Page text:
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Enter Shikari: ‘joy is a motivating force and something to hold on to’

As Enter Shikari gear up to release 'A Kiss For The Whole World', the underground icons talk how they battled 'creative depression'

By Emma Wilkes

Enter Shikari (Picture: Jamie Waters)

At first, Rou Reynolds thought he couldn’t write any music because he was overwhelmed. It was still the early days of the first lockdown, a time as terrifying as it was unprecedented. Hundreds, if not thousands, of people were dying from Covid-19 every day, and nobody knew when they’d be allowed to leave the house for more than a government-approved daily walk. A nervous system in overdrive is hardly conductive for inspiration, and besides, how on earth could he create like normal when nothing was normal?

Even as things started getting incrementally better, it persisted. Every time Reynolds sat down to write, he had no clue where to begin.  “It was like nothing I’ve ever experienced before,” he remembers. “I’ve written music since I was nine years old, fairly consistently, but for the first time in my life, I had no urge to create, and that was a very foreign, very disconcerting feeling.” Reynolds’ confidence began to ebb. This was not normal, ephemeral writer’s block – he goes as far to term it a “creative depression”. It lasted a year and a half.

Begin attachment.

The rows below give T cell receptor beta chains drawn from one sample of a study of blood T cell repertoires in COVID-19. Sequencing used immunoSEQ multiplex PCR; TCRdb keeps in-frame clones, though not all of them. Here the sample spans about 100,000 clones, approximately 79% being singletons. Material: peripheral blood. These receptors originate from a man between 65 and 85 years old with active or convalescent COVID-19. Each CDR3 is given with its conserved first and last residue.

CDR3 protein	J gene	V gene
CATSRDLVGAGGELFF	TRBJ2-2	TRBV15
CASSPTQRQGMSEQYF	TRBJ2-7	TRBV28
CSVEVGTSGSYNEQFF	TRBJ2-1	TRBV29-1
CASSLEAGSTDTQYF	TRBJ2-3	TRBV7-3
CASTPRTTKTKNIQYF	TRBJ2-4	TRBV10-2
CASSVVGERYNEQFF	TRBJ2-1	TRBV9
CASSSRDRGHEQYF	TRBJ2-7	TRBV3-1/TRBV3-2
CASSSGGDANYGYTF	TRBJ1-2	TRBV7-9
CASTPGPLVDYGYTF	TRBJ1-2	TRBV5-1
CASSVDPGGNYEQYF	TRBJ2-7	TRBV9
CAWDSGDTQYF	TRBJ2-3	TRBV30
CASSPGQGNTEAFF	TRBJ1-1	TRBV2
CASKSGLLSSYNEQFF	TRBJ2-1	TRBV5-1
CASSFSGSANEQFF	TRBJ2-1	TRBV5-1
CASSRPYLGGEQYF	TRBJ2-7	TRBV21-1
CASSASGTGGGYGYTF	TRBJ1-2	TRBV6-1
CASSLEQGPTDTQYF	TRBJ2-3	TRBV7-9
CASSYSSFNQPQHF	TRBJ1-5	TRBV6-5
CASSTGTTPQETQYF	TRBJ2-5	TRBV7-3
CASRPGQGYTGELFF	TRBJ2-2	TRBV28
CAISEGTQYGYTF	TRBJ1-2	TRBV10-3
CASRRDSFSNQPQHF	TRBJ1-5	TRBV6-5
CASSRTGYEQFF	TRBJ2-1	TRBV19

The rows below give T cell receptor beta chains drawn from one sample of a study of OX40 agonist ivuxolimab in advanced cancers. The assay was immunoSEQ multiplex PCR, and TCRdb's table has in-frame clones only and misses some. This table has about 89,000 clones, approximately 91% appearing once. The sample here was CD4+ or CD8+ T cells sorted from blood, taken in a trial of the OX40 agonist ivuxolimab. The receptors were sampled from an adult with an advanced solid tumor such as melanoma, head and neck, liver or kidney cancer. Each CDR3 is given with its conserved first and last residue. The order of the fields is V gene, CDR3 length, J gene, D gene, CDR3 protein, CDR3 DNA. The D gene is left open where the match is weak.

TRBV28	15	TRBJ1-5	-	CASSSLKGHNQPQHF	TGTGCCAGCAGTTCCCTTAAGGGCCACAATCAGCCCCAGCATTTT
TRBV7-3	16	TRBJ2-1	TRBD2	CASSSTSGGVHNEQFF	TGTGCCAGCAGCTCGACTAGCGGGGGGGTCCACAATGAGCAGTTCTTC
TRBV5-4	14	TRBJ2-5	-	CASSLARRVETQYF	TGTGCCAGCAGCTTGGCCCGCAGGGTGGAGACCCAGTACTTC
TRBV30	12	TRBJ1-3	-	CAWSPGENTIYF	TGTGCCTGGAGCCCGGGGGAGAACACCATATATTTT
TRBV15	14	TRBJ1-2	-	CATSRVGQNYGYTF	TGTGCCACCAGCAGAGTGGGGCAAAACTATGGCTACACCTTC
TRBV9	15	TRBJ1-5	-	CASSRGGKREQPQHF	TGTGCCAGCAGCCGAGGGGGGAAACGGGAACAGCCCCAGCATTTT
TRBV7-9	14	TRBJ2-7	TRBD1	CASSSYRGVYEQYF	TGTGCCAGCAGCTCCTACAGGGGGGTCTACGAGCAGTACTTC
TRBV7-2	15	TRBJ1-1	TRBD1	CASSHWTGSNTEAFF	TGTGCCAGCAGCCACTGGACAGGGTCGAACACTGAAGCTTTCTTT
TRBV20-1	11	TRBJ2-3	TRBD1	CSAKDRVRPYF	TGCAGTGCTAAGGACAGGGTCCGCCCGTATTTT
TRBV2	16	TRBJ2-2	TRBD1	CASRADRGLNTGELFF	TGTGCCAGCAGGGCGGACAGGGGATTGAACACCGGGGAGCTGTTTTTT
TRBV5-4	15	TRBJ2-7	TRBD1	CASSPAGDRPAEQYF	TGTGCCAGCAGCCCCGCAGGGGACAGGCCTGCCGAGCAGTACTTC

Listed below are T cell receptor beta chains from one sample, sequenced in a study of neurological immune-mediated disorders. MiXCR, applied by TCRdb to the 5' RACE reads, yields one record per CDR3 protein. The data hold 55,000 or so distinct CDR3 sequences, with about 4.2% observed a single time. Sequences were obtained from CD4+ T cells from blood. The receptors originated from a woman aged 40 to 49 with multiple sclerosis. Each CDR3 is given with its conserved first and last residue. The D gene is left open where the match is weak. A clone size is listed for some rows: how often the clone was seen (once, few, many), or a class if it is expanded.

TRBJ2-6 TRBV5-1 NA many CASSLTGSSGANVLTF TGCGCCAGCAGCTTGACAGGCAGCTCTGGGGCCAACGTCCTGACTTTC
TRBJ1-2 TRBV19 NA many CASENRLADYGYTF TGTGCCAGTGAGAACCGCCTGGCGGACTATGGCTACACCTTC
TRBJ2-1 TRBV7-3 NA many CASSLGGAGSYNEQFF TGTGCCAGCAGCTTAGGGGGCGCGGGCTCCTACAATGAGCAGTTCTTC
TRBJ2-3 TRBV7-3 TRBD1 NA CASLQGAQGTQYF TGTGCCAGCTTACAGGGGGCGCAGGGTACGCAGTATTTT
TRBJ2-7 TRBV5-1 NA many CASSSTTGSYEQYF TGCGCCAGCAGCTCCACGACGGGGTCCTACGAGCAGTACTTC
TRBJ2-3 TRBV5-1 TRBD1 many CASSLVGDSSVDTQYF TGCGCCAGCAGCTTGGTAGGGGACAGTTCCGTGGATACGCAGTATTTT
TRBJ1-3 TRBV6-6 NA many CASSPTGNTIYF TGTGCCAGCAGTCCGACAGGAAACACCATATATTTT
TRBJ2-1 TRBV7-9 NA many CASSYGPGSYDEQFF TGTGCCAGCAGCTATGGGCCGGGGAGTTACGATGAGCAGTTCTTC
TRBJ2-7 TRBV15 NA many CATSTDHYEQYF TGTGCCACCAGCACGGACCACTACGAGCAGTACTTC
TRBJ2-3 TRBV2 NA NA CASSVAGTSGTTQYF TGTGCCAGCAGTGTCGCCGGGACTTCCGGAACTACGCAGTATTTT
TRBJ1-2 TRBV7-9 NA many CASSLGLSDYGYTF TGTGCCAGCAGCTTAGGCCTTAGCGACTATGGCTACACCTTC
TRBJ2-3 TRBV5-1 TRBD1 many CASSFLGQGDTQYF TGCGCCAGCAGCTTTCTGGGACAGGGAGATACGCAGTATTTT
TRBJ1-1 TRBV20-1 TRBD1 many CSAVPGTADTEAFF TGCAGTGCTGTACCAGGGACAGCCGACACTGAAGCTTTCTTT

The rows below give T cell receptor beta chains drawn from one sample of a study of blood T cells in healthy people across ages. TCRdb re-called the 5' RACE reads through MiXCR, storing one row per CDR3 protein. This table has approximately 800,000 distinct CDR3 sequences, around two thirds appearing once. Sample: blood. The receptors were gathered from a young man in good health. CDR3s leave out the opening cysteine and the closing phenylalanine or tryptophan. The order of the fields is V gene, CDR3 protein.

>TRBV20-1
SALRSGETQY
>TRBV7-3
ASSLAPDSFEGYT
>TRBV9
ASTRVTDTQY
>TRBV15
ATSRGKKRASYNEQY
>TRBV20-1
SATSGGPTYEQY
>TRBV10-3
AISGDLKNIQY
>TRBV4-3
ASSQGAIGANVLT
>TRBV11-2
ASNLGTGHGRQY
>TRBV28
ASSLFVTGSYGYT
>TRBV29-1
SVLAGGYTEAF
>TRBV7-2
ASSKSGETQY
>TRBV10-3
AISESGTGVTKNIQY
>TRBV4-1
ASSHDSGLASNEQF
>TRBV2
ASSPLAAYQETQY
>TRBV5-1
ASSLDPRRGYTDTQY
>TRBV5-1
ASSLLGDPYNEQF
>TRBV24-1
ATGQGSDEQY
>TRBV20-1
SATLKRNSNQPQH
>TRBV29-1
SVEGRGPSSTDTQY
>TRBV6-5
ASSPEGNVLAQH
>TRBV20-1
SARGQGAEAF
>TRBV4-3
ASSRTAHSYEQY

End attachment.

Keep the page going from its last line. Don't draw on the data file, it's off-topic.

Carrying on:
Meanwhile, Enter Shikari were plunged into their most abnormal album campaign yet. Their sixth album, Nothing Is True And Everything Is Possible, landed just weeks into lockdown and the band had to celebrate not by playing release shows, but by having a party on Zoom. “At one point, I called our manager and said, ‘Should I be doing something? We just released an album, I feel so strange sitting at home not doing anything,” recalls drummer Rob Rolfe. “There’s only so many social media posts you can do [about a new album]. It’s so hard to gauge a reaction to an album until you play it live – that’s when you know whether the audience have really taken it into their hearts.”

None of the songs from that album got a live airing in front of an audience till they were over a year old, when Shikari performed a joyous yet poignant headline set at a scaled-down version of Download Festival that acted as a government test event. It was then that it dawned on Reynolds why he hadn’t been able to write. “I didn’t have that sense of purpose and human connection, that is the fuel to me as a songwriter and to Enter Shikari,” he says. Growing up as an “extremely introverted” person, that shared language music offered him was everything. “I’d make a tune and bring it to someone, and their reaction when listening to it was a bit of communication I really treasured. That’s the case for a lot of people that make music – it’s a way to communicate with the world, especially in a world where we’re encouraged to just make small talk or gossip.”